Restaurants can be an expensive affair, especially when you are making special requests. Vegan restaurants are there in almost all the cities of Europe but they, too, are expensive. What to do on a budget trip then? Well, head to your nearest supermarket! Lidl, Spar, Rewe, Coop & many other supermarket chains offer cheap & fresh food all around the year.
Get whatever you need from these supermarkets & come back to your hostel & cook. If you are staying in a hotel, get some frozen food (Dr. Oetkar’s Pizzas are the best) & heat it in a microwave. The best part about supermarket food items is that you can go through their ingredients & be thoroughly sure of whatever you are eating is what you usually eat.
3. Google Translate
In most of the supermarkets though, you will find ingredients written in the local language or maybe 3-4 other European languages. English is not widely used language, at least on their food packets. In this case, Google Translate becomes the best option for vegetarians like us.
Download the app, make a list of countries you are going to & the languages that are spoken there, download those language packages on Google Translate & you are all set. Simply click a picture of ingredients section on the packet & let the app do its job. 99.99% it comes back with the correct result! There are many other apps available but from my own experience, Google Translate’s been the most dependable app.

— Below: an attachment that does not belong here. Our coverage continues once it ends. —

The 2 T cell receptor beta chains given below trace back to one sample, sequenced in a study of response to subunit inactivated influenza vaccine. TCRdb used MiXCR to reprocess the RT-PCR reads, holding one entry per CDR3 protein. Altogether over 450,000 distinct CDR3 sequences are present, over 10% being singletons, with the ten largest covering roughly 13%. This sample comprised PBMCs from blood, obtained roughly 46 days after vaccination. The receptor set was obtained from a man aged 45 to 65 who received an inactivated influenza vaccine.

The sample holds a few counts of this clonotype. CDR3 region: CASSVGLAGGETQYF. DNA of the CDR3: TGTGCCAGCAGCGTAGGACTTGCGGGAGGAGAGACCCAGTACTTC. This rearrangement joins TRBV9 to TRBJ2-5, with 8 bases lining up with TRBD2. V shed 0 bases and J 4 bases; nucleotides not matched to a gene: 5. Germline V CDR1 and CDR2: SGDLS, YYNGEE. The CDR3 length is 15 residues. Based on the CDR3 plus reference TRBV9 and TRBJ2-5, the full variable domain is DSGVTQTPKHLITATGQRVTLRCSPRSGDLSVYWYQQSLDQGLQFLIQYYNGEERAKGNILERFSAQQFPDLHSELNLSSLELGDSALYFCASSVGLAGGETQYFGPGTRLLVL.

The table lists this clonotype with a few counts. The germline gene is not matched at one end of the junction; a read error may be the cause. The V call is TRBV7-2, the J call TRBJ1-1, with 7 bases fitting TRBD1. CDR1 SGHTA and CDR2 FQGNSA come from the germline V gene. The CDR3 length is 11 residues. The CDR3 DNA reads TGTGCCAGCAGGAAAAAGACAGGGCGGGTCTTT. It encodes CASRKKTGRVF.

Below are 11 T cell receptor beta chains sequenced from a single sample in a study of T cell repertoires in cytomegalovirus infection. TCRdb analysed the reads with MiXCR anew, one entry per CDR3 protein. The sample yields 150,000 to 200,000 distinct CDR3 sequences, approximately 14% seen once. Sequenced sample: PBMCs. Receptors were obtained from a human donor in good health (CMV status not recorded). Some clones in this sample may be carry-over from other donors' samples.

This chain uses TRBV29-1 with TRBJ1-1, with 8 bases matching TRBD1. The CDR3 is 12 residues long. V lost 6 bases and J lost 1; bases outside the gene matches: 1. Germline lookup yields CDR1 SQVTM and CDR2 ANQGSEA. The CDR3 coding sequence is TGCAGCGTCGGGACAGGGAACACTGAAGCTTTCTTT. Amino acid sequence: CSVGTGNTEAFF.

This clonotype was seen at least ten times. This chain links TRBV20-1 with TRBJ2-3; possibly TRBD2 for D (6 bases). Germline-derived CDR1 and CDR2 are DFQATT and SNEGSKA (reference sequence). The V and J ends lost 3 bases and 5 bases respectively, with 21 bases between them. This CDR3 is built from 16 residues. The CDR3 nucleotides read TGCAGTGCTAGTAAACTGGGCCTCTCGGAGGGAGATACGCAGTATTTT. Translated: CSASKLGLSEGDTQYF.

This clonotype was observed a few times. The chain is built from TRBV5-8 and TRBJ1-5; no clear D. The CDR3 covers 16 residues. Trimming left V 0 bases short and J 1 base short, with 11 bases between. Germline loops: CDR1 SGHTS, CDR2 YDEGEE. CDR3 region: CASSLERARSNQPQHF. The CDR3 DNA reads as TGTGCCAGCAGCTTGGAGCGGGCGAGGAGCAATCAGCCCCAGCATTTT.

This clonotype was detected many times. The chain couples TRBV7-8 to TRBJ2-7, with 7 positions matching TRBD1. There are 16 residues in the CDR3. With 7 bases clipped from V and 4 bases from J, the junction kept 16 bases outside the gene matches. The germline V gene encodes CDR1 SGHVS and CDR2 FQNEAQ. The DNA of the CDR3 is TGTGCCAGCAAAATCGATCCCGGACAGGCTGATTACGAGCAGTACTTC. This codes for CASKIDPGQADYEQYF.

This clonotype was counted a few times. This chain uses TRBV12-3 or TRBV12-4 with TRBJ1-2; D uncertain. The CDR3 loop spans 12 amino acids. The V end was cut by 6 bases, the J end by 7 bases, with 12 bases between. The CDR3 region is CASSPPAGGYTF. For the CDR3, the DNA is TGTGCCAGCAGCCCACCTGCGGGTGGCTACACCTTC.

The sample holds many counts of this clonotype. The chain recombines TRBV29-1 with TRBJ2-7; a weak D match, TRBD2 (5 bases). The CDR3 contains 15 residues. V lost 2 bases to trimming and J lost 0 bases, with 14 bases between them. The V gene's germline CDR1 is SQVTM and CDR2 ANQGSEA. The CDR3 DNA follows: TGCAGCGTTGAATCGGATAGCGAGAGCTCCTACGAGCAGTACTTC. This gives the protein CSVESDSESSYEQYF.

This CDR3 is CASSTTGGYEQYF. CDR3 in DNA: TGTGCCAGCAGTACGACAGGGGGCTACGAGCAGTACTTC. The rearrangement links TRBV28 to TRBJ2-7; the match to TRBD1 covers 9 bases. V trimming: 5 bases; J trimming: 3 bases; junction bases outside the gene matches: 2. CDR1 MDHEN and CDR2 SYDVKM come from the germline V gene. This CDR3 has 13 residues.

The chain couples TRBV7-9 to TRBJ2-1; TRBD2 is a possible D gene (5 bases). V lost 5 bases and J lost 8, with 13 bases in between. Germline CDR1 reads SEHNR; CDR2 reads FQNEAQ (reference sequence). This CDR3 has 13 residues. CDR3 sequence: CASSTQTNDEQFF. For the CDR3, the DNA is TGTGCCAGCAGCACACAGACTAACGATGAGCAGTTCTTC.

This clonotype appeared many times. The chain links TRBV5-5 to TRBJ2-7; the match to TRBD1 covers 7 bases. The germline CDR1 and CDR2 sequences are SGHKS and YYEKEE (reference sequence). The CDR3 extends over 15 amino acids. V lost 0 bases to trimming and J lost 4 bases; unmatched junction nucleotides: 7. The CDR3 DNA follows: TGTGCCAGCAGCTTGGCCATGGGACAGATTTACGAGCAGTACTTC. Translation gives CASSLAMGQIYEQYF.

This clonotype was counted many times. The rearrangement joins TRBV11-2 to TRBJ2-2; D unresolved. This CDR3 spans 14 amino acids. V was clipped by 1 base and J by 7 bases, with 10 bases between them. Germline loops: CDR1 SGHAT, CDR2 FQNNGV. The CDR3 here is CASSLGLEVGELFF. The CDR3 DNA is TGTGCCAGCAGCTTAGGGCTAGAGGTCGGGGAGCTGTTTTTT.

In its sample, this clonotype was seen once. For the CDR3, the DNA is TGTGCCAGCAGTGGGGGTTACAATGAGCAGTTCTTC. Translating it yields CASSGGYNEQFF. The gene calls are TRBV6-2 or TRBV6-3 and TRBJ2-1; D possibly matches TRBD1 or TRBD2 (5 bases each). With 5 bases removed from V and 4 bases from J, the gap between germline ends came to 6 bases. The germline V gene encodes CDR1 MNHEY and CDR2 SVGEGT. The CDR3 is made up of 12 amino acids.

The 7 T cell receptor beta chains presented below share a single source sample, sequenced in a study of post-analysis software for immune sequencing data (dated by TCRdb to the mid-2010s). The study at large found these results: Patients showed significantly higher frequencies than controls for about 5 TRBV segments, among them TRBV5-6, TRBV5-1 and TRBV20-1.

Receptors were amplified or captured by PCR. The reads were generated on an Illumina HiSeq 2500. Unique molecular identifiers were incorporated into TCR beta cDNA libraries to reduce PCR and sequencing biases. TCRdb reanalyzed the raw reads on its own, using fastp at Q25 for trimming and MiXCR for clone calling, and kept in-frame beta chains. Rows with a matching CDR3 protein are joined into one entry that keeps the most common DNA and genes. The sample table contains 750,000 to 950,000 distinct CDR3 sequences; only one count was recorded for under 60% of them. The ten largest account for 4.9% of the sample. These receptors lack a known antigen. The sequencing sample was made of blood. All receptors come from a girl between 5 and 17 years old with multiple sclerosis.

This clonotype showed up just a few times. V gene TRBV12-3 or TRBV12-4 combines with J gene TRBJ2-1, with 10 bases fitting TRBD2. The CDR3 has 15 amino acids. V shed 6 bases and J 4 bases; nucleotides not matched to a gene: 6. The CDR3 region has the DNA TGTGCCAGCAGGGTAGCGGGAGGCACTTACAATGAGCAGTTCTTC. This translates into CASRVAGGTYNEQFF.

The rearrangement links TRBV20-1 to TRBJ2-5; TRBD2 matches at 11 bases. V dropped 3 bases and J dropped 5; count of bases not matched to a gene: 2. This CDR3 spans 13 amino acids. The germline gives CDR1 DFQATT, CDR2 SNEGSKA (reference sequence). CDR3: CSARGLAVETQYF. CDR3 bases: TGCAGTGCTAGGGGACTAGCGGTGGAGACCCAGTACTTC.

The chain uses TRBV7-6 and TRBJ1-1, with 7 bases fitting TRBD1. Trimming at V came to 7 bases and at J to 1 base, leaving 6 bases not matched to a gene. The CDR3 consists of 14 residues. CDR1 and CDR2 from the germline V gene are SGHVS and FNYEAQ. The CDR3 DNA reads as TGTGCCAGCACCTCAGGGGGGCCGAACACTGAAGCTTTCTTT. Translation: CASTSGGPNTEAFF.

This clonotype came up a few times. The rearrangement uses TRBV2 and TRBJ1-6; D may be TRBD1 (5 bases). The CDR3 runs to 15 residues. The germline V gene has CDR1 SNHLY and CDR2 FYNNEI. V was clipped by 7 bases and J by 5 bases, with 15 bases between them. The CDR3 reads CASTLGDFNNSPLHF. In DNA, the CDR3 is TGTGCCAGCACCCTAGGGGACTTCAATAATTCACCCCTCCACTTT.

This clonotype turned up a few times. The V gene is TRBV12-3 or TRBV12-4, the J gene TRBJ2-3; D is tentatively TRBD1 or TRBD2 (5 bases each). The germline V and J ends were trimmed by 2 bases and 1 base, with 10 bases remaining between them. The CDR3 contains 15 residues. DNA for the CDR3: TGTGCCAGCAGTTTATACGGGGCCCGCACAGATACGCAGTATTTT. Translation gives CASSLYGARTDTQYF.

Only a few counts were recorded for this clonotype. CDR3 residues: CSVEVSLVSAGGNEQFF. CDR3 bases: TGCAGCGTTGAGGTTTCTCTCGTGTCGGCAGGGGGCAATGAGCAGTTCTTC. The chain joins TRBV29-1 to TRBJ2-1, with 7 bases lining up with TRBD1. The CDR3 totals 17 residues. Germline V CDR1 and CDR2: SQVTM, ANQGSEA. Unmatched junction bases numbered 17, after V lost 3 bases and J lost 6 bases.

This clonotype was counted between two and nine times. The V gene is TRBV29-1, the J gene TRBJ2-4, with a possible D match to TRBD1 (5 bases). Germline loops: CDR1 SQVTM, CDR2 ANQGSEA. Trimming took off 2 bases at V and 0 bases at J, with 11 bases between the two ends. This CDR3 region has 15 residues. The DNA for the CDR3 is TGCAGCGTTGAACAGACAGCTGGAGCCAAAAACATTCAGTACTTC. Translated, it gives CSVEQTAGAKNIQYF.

4. Happy Cow
If you can’t cook for some reason or don’t like frozen food, restaurants are the only option. But what if you want to visit Veg-Only restaurants in Europe? That’s very difficult to find, obviously! You can visit HappyCow.net, put the city of your choice & select vegetarian-friendly or vegetarian-only restaurants. This is one of the best websites when it comes to finding restaurants for vegetarians. Sometimes, even Google fumbles when we try to search for vegetarian only restaurants.
The problem that we face about Indian vegetarianism in Europe is because they are not aware of what we eat. This scenario isn’t going to change overnight. Its going to take time, maybe years for even 5% of them to know about it. The best way to make sure that the future visitors might face lesser hassles in terms of food is to educate people about Indian Vegetarianism. The more people (especially hoteliers & cafe owners) know about this, they will try to include it in their menus for their future Indian visitors.
If you discover any other tip or reactions, let me know in the comments below! 😉